I once had a friend named Nancy who came up with startling declarations -the kind that always made you think twice. Years ago, I remember her saying – “Ultimately, we all have the faces we deserve”. When I wondered what that meant, she explained that our emotions, attitudes and insight, our joys and of course our pains, all contributed to the expressivity and design of our faces. A face is a roadmap to an identity, a guided tour of a life’s story.
I lost touch with Nancy before either of us considered taking advantage of available cosmetic techniques to, well… if not change our faces, then at least highlight our strong points and minimize distressing signs of aging.
I’ve long wanted to reconcile Nancy’s “nothing but the truth” attitude with my own wish to be as attractive a woman as possible.
I turned 40, then 50 and am now edging up towards the fearsome 60-mark. Still, I take pride in setting my own standards, in never chasing arbitrary markers of beauty or status. If I am to be admired, it must be for the creation of an original style.
If I let Botox erase some of the worry lines of my forehead or sustain the dramatic arch of my brows, if I invite some filler to heighten the hollow of my cheeks, am I betraying personal integrity? Would it be more courageous to simply let nature take its course and appear, though a little worse for wear, with uncompromised pride for all the adventures and misadventures, highs and lows I had lived through thus far?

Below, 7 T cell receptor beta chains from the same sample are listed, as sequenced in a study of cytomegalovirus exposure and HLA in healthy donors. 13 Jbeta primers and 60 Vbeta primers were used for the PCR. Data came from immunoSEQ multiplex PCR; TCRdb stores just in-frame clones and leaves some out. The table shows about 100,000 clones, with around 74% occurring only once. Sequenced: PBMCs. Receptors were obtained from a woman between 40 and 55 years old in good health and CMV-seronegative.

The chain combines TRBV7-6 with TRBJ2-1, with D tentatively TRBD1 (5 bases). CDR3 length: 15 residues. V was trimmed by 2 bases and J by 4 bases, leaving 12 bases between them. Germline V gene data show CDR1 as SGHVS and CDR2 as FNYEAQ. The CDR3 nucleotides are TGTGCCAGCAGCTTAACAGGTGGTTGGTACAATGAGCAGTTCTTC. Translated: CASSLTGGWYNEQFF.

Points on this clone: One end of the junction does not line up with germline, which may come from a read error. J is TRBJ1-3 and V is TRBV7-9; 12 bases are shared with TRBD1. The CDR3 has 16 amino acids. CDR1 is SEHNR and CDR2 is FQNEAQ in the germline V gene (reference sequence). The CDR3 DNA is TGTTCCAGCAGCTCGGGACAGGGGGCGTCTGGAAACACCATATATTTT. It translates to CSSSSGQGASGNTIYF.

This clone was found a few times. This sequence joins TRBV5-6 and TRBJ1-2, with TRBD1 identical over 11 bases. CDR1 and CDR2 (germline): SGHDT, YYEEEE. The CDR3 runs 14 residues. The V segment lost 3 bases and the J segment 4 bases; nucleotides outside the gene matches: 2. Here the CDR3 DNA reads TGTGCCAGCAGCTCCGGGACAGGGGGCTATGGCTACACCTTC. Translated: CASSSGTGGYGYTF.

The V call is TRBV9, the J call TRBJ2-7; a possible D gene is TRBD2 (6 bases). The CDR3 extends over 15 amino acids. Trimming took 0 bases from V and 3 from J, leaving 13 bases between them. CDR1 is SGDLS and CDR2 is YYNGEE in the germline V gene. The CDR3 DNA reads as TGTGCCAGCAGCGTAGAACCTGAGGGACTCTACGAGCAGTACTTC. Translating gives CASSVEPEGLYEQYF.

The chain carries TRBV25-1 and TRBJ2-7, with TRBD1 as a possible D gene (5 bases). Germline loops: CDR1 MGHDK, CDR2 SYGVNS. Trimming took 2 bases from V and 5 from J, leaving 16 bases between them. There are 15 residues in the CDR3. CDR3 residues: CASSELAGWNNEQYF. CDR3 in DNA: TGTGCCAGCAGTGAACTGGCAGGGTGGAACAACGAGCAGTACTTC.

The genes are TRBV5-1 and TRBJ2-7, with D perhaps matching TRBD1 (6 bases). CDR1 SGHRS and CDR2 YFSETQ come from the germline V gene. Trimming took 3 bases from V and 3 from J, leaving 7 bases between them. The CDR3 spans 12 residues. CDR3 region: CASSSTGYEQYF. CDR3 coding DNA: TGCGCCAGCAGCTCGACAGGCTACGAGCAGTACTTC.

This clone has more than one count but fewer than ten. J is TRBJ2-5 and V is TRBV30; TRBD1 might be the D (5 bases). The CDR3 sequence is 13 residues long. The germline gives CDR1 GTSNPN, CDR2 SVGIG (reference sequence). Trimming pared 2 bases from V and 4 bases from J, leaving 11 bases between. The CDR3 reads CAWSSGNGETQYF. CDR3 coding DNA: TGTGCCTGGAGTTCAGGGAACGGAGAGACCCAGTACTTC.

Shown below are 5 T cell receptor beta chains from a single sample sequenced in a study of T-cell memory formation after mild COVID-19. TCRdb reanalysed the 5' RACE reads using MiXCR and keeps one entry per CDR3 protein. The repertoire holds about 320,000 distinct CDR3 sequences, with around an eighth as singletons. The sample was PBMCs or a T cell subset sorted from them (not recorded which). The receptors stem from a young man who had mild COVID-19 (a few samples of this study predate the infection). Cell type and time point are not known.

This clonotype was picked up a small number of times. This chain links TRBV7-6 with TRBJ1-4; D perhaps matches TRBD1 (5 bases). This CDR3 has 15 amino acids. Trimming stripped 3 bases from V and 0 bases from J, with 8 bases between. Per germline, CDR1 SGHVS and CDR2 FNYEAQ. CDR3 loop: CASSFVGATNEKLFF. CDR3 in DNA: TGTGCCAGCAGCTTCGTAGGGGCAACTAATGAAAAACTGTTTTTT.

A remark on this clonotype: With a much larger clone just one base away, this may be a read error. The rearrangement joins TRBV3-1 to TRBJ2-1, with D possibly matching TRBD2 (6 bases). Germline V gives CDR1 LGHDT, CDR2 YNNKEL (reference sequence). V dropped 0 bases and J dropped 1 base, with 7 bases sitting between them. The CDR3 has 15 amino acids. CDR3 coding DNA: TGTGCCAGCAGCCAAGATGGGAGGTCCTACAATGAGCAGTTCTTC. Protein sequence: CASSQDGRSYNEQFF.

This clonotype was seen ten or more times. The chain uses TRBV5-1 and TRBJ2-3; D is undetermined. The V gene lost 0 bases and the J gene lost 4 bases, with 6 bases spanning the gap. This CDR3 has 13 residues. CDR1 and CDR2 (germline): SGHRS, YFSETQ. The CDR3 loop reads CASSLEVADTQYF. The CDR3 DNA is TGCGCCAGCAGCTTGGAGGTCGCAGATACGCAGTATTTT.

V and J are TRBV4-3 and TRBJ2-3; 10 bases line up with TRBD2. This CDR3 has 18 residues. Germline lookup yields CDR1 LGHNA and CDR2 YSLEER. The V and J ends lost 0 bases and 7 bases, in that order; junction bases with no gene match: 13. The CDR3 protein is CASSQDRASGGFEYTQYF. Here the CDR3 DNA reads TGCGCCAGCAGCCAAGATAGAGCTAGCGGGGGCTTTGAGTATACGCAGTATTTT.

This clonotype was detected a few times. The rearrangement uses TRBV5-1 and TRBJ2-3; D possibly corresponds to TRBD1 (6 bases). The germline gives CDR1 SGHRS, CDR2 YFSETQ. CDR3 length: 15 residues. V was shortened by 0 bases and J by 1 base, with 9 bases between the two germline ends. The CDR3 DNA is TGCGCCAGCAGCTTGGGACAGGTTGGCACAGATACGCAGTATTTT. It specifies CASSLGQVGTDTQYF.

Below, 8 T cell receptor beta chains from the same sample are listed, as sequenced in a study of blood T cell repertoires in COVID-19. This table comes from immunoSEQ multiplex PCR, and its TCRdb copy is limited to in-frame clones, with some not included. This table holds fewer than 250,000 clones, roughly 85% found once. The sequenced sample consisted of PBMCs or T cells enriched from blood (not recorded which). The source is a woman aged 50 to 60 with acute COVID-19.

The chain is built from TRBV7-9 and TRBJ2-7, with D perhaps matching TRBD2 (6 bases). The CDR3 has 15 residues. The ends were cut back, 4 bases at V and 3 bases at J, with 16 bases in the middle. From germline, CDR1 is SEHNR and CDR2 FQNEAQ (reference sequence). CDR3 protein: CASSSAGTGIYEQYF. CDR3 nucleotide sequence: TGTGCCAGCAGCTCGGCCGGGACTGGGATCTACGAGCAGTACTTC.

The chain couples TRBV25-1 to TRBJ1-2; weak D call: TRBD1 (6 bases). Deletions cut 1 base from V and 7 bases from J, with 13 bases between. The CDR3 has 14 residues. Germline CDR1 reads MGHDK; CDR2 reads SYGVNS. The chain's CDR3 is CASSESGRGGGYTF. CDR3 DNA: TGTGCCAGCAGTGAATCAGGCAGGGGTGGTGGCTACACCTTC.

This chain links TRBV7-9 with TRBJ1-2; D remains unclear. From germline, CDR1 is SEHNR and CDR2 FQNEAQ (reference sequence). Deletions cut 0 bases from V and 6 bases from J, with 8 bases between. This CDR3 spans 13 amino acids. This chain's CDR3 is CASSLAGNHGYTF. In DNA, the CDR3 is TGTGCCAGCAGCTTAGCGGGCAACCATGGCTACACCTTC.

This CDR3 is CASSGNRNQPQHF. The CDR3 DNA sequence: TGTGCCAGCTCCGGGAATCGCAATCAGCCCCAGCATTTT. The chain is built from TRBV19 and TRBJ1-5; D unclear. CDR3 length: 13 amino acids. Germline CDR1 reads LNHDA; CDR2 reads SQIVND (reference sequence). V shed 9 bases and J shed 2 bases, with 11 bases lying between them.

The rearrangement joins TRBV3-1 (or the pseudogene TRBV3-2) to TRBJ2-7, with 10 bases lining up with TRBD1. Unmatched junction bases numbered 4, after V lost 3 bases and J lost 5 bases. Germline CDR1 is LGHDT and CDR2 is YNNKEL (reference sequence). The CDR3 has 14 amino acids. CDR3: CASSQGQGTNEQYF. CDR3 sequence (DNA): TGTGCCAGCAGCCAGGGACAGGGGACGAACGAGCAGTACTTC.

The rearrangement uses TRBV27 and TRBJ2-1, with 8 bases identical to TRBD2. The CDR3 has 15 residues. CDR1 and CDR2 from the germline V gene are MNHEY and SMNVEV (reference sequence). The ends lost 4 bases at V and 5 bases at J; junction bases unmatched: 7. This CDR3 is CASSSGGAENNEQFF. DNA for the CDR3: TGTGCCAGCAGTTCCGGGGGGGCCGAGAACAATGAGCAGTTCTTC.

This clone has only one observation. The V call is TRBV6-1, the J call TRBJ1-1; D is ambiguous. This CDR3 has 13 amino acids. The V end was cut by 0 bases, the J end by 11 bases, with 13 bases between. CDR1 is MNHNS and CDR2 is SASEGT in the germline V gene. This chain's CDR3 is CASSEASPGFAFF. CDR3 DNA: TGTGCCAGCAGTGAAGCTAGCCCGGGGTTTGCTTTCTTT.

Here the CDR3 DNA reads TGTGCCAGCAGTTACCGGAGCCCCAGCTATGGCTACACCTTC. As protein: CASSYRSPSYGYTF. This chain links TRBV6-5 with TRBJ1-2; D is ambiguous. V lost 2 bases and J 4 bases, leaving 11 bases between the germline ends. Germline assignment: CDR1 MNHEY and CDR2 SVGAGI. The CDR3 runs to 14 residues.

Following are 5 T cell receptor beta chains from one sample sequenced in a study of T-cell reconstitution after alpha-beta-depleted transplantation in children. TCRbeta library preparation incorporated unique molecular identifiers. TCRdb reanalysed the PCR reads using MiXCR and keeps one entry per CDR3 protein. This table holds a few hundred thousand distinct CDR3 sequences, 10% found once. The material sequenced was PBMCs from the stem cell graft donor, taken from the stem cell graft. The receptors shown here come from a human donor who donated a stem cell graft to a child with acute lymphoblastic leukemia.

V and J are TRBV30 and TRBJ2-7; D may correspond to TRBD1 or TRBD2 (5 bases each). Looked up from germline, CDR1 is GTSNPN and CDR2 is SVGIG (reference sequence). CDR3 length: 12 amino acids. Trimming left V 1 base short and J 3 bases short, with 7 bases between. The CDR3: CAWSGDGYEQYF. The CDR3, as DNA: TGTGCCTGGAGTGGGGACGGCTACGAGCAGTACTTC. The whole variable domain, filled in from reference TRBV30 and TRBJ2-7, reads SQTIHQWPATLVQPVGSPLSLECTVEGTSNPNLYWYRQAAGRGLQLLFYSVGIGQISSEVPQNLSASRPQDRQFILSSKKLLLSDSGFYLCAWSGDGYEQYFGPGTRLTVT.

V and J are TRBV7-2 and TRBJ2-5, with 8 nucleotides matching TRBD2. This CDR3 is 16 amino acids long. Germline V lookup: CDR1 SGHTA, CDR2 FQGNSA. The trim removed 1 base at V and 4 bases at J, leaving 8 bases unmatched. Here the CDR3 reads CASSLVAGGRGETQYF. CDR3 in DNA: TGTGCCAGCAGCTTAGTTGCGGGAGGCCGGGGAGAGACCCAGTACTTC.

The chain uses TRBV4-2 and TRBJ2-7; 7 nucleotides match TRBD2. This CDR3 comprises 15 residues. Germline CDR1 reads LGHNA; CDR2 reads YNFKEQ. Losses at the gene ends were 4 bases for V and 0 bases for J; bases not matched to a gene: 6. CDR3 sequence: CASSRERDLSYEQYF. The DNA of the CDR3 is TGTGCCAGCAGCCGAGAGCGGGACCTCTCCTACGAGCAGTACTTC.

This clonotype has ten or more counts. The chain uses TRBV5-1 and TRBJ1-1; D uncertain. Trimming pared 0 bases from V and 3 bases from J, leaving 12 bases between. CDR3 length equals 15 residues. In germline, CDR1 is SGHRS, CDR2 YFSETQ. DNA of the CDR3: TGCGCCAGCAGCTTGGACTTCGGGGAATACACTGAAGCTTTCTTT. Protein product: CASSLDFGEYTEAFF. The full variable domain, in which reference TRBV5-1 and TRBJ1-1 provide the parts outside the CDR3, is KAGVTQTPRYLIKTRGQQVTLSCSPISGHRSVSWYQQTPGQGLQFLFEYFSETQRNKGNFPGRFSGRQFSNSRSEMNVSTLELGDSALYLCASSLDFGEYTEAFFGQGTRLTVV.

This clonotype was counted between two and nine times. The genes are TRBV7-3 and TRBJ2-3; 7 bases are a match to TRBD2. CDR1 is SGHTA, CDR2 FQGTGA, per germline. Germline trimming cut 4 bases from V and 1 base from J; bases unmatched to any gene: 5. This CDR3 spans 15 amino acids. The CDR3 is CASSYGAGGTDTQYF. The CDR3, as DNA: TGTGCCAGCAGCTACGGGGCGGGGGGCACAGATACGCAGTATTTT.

One day, decades later, Nancy got back in touch. (It’s easy these days with Facebook). She was getting ready for her daughter’s wedding and struggling with the same dilemma: She never wanted to be a victim of the media’s campaign to have all women look a certain way. But she also wanted to feel complete joy in her appearance, total confidence greeting a new family, and lasting gratification viewing the wedding pictures for years to come.
I was soon to go off on a mini-speaking tour for a memoir I had written. Like her, I had to “face” something: I was not happy to see myself wrinkling, growing sallow and just a tad saggy. I wanted to compel an audience’s attention- on stage and off.
I had just made an appointment with Dr. Susan Bard, recommended to me for her “less is more” approach to cosmetic dermatology. In one session I reclaimed the face that I truly recognized as my own. I recommended Dr. Bard to Nancy, mother-of-the-bride-to-be, who also came away with excellent results.
Nancy and I giggled over coffee on a downtown terrace on a first day of New York spring: This painless intervention could remain our own little secret. (The results were that subtle) but then it would also be fun to share this, with others. We were smiling at each other, at familiar faces that radiated our whole life stories.